Multicolored, organic heirloom cherry tomatoes (Photo: Marco Simola/Living in Peru)

The ensalada de tomates (tomato salad), with its organic heirloom cherry tomatoes (yellow, red and green in color), balsamic vinaigrette, greens, fried yucca, and grated dehydrated Andean cheese, came together nicely. It was a wonderfully light and flavor-packed dish. A must to order if you like tomatoes.

The hits kept coming…We sampled the six plump siu mai dumplings which were filled with oxtail meat and shrimp, served with an exquisite hoisin oxtail sauce accented with sesame seeds. We then moved on to the unique ravioli con impresií³n (printed ravioli): raviolis comprised of sweet potato, vanilla and orange with a sage butter and accented with a house-made dehydrated and cured beef (biltong molido).

Rocoto relleno atop creamy quinoa with cecina (Photo: Marco Simola/Living in Peru)

We were curious to try Wallqa’s version of rocoto rellena, a medium-sized hot rocoto pepper filled with a beef ragout, a creamy quinua with cecina (smoky pork which has been salted and dried from the jungle) and a veal glacé. I think I may have been more enamored with the quinua and its creamy and smoky flavors than the actual stuffed pepper.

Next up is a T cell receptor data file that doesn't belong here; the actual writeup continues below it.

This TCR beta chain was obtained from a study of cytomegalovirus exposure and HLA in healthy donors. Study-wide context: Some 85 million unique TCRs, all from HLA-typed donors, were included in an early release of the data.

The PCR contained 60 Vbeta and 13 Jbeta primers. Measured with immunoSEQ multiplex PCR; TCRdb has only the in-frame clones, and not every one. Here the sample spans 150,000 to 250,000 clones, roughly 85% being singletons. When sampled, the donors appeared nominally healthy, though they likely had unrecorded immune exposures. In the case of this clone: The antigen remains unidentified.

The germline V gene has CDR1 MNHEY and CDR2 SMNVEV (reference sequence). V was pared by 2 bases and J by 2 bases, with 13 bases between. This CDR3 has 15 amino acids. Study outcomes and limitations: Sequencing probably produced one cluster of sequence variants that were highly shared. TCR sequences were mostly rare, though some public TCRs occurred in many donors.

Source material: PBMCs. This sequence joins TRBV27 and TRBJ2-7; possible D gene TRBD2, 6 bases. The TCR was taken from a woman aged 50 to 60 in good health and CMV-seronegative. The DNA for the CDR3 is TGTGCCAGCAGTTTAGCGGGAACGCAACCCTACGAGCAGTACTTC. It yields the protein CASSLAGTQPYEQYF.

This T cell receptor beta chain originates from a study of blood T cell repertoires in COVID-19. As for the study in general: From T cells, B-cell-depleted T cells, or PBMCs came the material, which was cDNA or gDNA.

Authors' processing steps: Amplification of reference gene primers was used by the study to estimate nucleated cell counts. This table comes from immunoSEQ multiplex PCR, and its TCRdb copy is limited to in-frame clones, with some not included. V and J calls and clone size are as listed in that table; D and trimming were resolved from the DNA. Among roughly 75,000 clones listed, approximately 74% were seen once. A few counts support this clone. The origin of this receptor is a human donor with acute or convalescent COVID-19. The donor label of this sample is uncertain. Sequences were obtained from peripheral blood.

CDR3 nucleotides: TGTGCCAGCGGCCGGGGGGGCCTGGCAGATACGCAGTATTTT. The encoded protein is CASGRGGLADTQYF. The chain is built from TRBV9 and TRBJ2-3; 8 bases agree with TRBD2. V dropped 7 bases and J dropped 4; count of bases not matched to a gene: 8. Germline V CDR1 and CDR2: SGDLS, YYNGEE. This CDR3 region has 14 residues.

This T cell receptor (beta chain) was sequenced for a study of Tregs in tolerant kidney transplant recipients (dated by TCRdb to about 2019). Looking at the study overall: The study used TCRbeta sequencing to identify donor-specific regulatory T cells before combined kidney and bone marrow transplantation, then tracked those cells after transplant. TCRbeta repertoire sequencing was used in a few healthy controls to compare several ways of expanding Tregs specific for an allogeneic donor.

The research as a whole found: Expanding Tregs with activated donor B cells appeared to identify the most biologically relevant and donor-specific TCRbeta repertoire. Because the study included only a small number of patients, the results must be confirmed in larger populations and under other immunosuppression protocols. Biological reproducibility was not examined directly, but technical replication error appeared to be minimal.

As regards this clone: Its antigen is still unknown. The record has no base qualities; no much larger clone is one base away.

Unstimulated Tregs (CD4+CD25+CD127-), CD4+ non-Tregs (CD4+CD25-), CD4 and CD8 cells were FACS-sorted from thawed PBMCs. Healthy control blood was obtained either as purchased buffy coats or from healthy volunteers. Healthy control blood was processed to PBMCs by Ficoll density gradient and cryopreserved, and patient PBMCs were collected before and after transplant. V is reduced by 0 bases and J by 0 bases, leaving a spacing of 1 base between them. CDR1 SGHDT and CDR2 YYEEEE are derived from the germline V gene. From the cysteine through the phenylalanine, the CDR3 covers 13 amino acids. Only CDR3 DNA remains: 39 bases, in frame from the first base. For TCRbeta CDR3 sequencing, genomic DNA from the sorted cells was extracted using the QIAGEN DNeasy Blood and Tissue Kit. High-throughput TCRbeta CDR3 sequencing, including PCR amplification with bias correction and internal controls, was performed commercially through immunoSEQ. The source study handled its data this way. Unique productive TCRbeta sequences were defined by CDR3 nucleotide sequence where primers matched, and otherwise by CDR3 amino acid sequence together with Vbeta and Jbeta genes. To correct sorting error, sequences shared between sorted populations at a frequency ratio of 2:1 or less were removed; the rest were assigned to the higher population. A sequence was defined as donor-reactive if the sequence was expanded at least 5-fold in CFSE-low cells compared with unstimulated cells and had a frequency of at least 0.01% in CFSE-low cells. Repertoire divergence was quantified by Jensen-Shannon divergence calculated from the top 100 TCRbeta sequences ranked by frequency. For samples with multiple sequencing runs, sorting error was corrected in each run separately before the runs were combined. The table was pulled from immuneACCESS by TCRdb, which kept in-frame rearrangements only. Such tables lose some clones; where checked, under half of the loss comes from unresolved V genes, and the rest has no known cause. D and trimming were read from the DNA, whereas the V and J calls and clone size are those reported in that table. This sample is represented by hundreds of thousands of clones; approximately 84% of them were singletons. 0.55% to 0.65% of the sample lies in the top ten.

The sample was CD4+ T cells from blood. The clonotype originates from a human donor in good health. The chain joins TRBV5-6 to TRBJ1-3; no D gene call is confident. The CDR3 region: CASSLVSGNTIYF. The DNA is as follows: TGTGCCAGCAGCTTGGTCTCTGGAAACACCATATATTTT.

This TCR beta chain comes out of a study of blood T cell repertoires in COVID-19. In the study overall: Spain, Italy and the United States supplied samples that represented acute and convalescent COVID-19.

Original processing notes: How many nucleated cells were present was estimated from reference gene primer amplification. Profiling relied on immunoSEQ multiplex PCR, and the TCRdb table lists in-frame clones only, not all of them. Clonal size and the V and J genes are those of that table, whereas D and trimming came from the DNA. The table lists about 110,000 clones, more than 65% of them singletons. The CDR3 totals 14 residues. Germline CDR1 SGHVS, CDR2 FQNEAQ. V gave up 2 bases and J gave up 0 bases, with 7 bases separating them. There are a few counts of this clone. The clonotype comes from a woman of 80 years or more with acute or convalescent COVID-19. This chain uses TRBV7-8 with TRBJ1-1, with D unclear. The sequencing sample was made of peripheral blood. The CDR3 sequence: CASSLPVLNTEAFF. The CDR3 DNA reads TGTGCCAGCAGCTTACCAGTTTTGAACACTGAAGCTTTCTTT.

From the menu of main dishes, Para Experimentar, we began with the carrilleras a la cazadora de porcon (pork cheek) which was another plate filled with intense flavors and textures. Pork cheeks rendered tender by braising them for a long time in a earthy Porcon mushroom sauce, accompanied by pumpkin squash tortellini to give the dish a bit of sweetness. This was a unique dish.

Silla de cordero pairs lamb with cheesy mashed potatoes (Photo: Marco Simola/Living in Peru)